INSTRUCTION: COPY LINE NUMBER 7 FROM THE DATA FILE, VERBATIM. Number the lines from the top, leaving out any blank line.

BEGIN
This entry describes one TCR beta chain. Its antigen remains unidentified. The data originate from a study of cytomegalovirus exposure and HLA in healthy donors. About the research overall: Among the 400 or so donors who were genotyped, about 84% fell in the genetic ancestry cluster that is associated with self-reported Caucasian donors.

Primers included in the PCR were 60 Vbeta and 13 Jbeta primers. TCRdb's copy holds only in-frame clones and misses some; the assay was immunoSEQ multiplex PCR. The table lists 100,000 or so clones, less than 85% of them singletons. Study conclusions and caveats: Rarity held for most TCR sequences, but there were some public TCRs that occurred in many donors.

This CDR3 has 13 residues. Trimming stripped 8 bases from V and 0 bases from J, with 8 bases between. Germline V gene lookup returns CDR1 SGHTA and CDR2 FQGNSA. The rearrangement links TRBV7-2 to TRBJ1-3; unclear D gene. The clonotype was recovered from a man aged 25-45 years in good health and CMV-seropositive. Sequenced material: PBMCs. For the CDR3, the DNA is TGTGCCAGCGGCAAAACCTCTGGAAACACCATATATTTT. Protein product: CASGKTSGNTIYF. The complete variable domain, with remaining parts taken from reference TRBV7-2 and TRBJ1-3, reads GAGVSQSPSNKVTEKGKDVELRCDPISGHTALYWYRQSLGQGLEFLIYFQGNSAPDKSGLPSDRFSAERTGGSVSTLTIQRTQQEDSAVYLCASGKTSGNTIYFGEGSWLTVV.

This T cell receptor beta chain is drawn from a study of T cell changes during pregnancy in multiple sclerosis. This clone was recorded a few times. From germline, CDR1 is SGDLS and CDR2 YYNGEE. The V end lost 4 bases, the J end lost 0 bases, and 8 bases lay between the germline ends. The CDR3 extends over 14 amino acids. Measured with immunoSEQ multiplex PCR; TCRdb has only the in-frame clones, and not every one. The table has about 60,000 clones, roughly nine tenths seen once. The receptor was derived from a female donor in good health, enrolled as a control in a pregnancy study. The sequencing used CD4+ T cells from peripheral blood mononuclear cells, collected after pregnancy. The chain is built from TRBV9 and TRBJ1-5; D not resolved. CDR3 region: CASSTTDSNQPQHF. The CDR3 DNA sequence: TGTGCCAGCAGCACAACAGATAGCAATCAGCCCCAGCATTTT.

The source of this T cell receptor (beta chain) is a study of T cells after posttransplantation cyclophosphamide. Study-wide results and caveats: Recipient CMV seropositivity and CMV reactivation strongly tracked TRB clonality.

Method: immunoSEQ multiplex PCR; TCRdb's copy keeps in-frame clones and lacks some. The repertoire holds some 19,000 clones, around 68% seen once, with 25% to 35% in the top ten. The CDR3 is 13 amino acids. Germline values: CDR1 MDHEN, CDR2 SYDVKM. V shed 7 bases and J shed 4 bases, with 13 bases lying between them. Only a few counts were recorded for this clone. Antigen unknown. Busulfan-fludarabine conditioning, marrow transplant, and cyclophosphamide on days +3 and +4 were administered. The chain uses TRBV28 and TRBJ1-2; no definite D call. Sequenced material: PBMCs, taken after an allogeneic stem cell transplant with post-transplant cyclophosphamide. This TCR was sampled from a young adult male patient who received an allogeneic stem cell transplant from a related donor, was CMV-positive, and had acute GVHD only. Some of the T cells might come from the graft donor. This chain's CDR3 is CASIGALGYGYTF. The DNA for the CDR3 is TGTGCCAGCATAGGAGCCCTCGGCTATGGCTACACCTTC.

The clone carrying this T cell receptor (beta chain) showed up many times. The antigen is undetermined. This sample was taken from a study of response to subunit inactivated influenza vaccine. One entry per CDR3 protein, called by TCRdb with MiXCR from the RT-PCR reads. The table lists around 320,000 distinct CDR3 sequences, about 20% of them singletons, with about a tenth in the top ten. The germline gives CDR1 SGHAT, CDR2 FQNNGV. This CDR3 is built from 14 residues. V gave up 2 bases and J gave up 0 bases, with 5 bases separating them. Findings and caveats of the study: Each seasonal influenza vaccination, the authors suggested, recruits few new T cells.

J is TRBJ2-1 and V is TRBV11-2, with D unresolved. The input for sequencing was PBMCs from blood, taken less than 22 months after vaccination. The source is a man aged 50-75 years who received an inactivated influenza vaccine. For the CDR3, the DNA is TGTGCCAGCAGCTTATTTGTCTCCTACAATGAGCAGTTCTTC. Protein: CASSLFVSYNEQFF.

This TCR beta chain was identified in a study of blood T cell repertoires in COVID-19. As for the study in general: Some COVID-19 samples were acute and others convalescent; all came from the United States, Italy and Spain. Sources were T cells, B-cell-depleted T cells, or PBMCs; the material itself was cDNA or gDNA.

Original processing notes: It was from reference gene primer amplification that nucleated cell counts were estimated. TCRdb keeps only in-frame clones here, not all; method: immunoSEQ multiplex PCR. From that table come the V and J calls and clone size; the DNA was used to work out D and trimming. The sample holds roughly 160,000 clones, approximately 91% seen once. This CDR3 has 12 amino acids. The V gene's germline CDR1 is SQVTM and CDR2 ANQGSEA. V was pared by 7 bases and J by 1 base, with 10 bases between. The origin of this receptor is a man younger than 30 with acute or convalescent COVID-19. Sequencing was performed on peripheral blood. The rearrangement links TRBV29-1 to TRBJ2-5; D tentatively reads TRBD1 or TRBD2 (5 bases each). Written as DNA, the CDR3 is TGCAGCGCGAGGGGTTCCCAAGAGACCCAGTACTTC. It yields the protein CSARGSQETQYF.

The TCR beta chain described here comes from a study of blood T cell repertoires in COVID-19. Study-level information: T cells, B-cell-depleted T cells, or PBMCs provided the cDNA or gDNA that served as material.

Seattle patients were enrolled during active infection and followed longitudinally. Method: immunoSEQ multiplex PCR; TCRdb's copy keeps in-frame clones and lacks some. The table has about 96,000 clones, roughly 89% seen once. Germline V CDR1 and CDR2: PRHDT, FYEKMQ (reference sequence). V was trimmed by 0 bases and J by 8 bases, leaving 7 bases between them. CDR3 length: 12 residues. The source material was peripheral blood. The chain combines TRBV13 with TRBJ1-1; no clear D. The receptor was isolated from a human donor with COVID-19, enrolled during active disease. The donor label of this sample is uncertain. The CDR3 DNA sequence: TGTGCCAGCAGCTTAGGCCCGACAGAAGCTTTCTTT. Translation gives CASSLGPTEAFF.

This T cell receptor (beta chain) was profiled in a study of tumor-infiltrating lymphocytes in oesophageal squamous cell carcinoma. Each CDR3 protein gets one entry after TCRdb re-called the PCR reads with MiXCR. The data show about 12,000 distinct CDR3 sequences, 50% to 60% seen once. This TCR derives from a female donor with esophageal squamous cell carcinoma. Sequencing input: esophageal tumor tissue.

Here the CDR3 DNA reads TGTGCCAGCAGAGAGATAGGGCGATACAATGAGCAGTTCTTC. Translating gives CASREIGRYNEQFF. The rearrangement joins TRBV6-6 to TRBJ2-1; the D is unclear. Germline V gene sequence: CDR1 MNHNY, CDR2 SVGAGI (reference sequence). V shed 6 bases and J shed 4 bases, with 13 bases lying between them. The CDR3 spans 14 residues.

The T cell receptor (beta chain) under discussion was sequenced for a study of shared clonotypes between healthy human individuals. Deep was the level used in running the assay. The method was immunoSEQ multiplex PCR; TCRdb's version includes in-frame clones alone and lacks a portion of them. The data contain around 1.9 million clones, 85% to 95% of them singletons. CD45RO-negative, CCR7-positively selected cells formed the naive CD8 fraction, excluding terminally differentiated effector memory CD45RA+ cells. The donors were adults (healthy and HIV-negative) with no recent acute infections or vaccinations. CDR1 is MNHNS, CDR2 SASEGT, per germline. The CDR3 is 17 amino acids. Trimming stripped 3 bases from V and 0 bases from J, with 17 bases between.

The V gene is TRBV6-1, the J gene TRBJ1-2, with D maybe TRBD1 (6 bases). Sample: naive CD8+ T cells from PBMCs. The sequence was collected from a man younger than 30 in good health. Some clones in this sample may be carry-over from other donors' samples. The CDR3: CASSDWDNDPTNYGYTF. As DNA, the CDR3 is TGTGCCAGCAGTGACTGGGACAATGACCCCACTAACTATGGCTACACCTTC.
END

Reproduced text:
The clone carrying this T cell receptor (beta chain) showed up many times. The antigen is undetermined. This sample was taken from a study of response to subunit inactivated influenza vaccine. One entry per CDR3 protein, called by TCRdb with MiXCR from the RT-PCR reads. The table lists around 320,000 distinct CDR3 sequences, about 20% of them singletons, with about a tenth in the top ten. The germline gives CDR1 SGHAT, CDR2 FQNNGV. This CDR3 is built from 14 residues. V gave up 2 bases and J gave up 0 bases, with 5 bases separating them. Findings and caveats of the study: Each seasonal influenza vaccination, the authors suggested, recruits few new T cells.